Is Faruk Hosny’s name famous? At least, the recordman minister of Culture of the Arab Republic of Egypt (21 years in office!) has got a rather good fame locally as somebody who played a leading role in putting his country back to the limelight on the arab cultural stage.

His next challenge is to run for the coming election at the head of the Unesco, and to become the first Arab in charge of this international institution.

Head of the Egyptian cultural policy for such a long time, Faruk Hosny does not have only friends in his country! Indeed, the “minister of crises” as he is often called in the Arab press has survived many problems, thanks to his ability to get rid of some of his best friends at hard times, and to the backing of some powerful people like Mrs Mubarak.

Regarding the freedom of expression, M. Hosny’s file is so-so: yes, he acted rather strongly against hard-line Muslim during May 2000 crisis about the publication in Egypt of a novel by Syrian writer Haydar Haydar (حيدر حيدر), no, he did not show the same strength during other attacks, one year later for instance when works by the famous Iraki poet of the 8th century Abu Nuwas were burnt for “immorality”!

Faruk Hosny’s main trick has been to “bribe” a helpless intellectual class who “stayed in the sheep-fold”, to put it in the Egyptian minister's words.

It is not an easy job to be elected at the head of the Unesco, especially if you are an Arab may be… Thus, Faruk Hosny needs some extra backing.

This could explain why he announced, in November 2007, that he was working on the project of a museum dedicated to the history of Jews in Egypt.

Certainly a “positive gesture” but not a definitive one as the key issue is probably the “normalisation” of the cultural relations with Israel, something the Egyptian intellectuals and artists strongly resist since Camp David agreements.

Nonetheless, a step toward “the good direction” was recently done when the cultural attaché at the Israeli embassy in Cairo was invited to atend a performance at the National Theater.

Halas! Sometime ago, the Simon Wiesenthal Center gave some publicity to a declaration given by the Egyptian cultural minister saying to some local politician that there was no Israeli books in his the national libraries and that “he would burn Israeli books himself if found in Egyptian libraries”. Of course, the Israeli authorities officially protested to such a declaration.

Apparently, Faruk Hosny knows what he has to do if he wants to succeed in his project and he has recently tried to correct his image saying that (cultural) normalisation with Israel was “a dream”.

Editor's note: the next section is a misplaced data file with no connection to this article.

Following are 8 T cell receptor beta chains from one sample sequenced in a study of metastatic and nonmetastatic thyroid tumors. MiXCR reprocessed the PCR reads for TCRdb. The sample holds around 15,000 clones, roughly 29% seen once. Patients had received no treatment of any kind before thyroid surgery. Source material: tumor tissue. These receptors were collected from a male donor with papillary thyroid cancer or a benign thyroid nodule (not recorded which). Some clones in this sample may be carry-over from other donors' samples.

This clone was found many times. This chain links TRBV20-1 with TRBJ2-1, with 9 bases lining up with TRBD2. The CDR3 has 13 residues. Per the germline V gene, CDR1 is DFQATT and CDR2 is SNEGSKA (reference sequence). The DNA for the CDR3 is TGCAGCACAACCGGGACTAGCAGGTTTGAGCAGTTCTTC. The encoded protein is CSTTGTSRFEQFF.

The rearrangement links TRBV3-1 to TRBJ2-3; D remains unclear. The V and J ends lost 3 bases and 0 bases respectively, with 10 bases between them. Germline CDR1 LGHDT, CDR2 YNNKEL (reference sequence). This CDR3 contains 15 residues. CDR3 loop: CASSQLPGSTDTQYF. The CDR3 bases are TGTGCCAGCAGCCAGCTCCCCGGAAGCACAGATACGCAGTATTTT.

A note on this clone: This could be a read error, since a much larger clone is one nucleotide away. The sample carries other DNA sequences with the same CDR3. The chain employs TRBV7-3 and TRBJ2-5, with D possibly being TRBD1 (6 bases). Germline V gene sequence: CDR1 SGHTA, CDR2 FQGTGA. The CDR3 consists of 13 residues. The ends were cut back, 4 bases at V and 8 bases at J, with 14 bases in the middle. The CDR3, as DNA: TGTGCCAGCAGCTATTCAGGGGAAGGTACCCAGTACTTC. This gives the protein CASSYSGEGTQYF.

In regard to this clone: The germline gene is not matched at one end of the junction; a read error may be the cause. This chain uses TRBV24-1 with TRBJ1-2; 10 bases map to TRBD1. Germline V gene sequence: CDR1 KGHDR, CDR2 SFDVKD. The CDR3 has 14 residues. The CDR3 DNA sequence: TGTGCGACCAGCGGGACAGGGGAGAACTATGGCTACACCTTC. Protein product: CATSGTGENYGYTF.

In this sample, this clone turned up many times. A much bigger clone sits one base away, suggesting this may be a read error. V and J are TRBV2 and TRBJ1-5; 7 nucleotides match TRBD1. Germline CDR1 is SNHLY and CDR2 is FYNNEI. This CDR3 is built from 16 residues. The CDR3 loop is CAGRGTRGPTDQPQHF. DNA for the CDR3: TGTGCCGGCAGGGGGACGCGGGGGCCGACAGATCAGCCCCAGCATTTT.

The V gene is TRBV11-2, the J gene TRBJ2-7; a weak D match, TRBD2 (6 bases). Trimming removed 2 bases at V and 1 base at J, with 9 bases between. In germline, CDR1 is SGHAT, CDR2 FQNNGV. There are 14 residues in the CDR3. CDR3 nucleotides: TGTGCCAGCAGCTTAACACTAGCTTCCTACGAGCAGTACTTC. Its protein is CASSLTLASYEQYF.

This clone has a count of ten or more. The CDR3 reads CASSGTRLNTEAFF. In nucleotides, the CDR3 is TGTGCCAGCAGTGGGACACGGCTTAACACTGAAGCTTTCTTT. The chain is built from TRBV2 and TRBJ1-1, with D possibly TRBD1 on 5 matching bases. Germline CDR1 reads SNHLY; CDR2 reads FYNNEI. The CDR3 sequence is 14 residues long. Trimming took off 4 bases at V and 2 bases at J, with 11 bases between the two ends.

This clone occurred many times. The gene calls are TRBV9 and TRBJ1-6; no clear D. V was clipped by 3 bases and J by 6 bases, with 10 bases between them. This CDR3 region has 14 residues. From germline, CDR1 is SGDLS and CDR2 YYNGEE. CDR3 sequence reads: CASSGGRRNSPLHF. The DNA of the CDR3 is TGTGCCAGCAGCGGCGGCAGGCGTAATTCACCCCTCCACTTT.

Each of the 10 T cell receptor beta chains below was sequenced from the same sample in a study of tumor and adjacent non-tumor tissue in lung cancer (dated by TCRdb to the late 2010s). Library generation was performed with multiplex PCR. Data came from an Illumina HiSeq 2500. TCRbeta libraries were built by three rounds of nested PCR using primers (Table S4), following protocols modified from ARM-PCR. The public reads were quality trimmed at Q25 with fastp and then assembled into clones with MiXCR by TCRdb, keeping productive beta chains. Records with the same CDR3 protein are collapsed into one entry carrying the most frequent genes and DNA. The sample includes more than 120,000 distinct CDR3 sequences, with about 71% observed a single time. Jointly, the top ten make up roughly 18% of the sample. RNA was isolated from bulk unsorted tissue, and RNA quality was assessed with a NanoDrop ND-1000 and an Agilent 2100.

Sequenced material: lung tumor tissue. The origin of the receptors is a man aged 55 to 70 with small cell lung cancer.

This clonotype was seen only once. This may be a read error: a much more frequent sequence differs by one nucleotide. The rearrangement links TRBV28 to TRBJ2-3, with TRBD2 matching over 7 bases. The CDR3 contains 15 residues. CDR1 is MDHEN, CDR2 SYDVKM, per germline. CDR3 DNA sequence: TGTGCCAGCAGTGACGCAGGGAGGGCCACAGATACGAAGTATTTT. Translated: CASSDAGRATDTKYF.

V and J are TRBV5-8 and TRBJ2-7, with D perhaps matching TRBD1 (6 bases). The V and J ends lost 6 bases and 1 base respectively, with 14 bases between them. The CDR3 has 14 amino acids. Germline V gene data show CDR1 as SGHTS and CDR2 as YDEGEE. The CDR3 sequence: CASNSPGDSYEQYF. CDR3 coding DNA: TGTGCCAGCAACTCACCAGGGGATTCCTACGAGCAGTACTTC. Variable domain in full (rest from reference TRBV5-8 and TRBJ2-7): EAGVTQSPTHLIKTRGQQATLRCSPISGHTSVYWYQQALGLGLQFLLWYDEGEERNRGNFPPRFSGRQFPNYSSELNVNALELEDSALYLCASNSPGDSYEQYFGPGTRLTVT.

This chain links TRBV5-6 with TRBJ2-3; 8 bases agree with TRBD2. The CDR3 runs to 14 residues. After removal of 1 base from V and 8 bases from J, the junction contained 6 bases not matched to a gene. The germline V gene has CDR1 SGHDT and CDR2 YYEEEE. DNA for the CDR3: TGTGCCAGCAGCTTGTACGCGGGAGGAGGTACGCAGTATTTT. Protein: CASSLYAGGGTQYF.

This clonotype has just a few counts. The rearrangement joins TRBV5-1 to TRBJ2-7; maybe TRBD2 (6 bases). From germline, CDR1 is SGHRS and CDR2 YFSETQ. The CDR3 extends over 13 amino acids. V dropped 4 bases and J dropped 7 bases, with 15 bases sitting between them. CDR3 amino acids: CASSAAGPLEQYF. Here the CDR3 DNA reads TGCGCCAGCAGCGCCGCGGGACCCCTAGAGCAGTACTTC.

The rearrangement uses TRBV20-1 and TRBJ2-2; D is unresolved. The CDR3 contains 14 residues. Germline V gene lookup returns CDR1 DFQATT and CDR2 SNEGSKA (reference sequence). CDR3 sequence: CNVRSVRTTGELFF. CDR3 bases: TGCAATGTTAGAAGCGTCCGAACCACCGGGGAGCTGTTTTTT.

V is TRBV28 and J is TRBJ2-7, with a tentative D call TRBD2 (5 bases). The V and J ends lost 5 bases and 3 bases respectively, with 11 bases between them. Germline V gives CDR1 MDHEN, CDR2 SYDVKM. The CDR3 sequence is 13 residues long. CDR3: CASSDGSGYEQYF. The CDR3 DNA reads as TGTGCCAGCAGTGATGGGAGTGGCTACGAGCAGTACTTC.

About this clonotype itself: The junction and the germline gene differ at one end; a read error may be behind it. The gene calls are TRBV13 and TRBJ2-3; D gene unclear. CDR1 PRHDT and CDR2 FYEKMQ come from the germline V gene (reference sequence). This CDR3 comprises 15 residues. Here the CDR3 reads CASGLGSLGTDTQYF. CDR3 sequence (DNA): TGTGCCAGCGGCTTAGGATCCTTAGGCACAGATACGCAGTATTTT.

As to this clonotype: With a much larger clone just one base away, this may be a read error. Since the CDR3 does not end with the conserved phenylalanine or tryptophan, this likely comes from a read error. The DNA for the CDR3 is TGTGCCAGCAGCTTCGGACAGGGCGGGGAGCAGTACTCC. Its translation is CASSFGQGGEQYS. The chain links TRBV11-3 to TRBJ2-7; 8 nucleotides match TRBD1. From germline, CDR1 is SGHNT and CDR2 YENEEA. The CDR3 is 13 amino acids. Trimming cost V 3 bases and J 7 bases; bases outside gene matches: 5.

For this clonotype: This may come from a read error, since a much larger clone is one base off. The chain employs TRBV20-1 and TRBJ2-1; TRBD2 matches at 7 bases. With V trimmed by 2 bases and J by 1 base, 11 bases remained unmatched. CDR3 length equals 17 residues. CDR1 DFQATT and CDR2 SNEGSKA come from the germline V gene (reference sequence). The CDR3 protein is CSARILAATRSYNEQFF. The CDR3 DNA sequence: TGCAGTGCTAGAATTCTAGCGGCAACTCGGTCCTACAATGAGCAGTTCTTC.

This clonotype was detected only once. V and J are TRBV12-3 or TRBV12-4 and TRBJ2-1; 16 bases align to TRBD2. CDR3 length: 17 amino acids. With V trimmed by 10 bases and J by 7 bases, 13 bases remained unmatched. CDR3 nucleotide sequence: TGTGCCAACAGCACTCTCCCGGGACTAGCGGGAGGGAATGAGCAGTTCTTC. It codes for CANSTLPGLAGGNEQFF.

All the more, such a dream should not be broken by foolish decisions. Thus, complete normalisation would be the result of a peace between Palestinians and Israelis.

Knowing the difficulties of the famous “roadmap” for peace between the two nations, the road to the Unesco offices in Paris could also be a long one!

Here to read the original and more detailed post in French.

Sunday, June 1, 2008

The Arab Conscience: (re)Birth of a Nation ?

The expression “Arab World” was almost never used before the birth, around the last quarter of the 19th century, of the Arab nationalism. An arab nationalism which was obviously very much linked to the spread of the printing facilities and other IT facilities developed at that time (telegraph, new maritime roads…)

Thus, a challenging hypothesis is to bet on the re-birth of Arab nationalism, with the coming in age of a new IT revolution in the area (satellite TV’s, internet…)

A way to test such an hypothesis is to have a look at two multi-stars videos, produced by Ahmad Al Aryan who recently launched his second opus, “The Arab Conscience”, after the tremendous success of “The Arab Dream”, released in 1998 (see previous post).

With the collaboration of many famous singers, from all parts of the Arab World, “The Arab Conscience” tells in pictures the painful story of the Arab countries and populations since the release of “The Arab Dream”.

The main message is repeated again and again: People hearts are dead, our love and love to each others is dead, we probably forgot that all Arab been a family once upon a day…

The video has just been released and it is probably too soon to know if it will be as successful as the previous one ten years ago.

But it is easy to see that “The Arab Conscience” has been aired by 15 major Arab TV’s only and that all (pro)Saudi channels did not participate in the promotion of the video (when “The Arab Dream” had the backing of Al-Waleed Ibn Talal, the famous Saudi tycoon)…

Indeed, such a split in the “Arab TV consensus” gives a fair picture of what Ahmad Al Aryan and his Arab friends wanted to say: the worrying state of the “Arab Conscience”.

Here to read the original and more detailed post in French, and there for "The Arab Conscience" video, with English subtitles.